A: People don’t easily talk about money. So you have to trust your financial planner, and trust must be earned.
Many people mistrust the financial services industry, believing it just sells them products. For the past 40 years, many representatives have been doing exactly that, not putting clients’ interests first. But things are changing. Treating Customers Fairly, which is the approach the financial services industry should have been following anyway, is being legislated.
Ask a friend for a referral, or contact the FPI to find a Certified Financial Planner near you: www.letsplan.co.za, 086 1000 FPI (374) or firstname.lastname@example.org.
‘I retire in 13 years’ time – will I be comfortable?’
JANE* is 52, single and has two adult daughters. She works as a lecturer and her 85-year-old mother lives with her.
MY FINANCIAL GOALS AND CHALLENGES
1 I’d like a comfortable retirement.
2 To be able to afford a reliable car every five years.
3 A holiday every second year.
4 My mom and I are looking for the best way to transfer our family assets to my daughters.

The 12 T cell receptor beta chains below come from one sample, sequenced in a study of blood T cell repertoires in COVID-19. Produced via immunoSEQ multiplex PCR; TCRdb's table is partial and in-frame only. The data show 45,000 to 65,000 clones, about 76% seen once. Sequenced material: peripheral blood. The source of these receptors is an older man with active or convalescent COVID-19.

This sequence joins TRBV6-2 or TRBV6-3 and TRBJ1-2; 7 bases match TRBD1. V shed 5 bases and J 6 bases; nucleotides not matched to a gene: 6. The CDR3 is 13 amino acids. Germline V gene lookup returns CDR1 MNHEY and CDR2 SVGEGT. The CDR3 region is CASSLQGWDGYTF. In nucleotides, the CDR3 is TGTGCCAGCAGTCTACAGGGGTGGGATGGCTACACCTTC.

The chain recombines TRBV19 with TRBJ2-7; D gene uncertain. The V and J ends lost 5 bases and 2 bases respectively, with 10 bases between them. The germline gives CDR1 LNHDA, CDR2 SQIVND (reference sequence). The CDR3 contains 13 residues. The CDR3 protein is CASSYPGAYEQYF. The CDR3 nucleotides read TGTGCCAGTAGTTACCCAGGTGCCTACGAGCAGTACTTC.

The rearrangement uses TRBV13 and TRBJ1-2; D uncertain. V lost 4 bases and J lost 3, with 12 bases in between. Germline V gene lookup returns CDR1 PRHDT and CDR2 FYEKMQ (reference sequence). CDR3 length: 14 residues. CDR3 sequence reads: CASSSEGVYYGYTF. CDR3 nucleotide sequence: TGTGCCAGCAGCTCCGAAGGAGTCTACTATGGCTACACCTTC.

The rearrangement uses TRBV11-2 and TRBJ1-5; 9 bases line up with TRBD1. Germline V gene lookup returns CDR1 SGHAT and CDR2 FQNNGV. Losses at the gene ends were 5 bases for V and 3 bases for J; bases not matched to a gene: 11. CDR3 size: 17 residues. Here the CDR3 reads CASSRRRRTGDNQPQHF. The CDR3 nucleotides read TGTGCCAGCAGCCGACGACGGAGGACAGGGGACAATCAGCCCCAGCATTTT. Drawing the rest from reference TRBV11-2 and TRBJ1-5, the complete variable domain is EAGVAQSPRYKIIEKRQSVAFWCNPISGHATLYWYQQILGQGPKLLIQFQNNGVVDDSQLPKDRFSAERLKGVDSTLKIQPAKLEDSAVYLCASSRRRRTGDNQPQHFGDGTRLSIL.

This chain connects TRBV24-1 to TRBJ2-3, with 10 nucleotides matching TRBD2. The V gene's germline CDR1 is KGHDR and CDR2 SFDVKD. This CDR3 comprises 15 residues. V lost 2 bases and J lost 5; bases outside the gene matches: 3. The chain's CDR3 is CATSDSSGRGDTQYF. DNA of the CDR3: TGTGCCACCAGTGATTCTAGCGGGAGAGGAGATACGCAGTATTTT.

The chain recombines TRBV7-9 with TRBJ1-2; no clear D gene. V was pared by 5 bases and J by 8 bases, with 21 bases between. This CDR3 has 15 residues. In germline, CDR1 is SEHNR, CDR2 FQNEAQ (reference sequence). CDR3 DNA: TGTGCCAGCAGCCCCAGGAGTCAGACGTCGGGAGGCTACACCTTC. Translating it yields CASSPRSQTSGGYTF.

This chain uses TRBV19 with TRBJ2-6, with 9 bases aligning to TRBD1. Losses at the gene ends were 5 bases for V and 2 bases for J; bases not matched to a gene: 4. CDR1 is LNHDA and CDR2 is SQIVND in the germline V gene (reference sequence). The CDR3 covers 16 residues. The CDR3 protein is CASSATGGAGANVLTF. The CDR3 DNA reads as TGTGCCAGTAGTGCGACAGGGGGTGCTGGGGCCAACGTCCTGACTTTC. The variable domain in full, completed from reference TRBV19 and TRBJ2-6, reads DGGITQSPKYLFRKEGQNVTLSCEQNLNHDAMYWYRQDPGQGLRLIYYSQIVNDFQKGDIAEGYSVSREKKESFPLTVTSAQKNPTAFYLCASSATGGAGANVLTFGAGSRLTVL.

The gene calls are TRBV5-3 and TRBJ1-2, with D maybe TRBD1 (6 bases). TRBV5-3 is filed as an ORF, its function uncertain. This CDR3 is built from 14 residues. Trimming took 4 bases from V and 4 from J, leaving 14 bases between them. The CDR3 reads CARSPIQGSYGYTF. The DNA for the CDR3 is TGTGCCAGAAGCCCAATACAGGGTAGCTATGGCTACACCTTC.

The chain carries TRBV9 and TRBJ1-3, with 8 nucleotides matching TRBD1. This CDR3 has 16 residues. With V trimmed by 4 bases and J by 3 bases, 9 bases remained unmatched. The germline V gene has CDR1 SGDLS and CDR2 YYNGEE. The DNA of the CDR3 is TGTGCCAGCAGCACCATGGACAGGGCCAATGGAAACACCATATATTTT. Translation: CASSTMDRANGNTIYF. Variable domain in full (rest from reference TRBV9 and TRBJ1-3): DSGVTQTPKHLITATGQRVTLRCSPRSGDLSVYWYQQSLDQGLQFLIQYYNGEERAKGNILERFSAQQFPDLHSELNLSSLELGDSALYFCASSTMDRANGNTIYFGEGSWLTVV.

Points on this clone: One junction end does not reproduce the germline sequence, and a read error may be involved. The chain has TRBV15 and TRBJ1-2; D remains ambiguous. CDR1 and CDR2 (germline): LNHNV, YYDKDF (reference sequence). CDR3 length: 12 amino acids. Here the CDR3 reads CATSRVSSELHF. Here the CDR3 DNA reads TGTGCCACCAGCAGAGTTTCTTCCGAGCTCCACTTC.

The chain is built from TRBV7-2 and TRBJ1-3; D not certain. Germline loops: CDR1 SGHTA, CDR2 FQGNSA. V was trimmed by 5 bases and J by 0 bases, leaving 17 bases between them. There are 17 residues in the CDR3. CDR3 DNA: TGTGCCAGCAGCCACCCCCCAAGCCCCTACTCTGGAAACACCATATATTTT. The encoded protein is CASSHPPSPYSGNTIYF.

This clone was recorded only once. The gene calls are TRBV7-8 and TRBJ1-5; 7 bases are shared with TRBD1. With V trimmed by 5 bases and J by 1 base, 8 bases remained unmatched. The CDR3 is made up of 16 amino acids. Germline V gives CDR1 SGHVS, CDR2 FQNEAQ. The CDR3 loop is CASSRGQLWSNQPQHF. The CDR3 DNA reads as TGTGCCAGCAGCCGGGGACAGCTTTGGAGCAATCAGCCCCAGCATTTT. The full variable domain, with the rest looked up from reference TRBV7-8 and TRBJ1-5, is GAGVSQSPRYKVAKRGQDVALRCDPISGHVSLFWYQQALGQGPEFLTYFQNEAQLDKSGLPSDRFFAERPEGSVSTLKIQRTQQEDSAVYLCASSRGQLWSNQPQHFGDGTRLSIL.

BRUCE’S WARNING SIGNS
Continue reading your story on the app
Continue reading your story in the magazine
How to Survive the Feast-Or Famine Cycle
It’s empowering to have more than one income stream, but there is a downside: it’s easy to splurge when money is plentiful, but what about the lean months? Three self-starters share their tips for keeping an even keel through good and bad.
Kaley Cuoco was so beguiling as Penny on The Big Bang Theory that she soon became one of the highest paid actors in television. With HBO’s comedic thriller series The Flight Attendant, she entered exciting, slightly sinister new territory – but it proved her range as an actress and cemented her broad-based appeal.
Let the Music Play
My dad died days before the global lockdown. While I was trapped within four walls, music and dancing gave me reason to smile again.
How to Make Your Own Luck
Luck isn’t easy to measure or study, but those who have managed to do it discovered it’s not the work of fate – it’s a skill you can cultivate and improve. So, how do you go about it?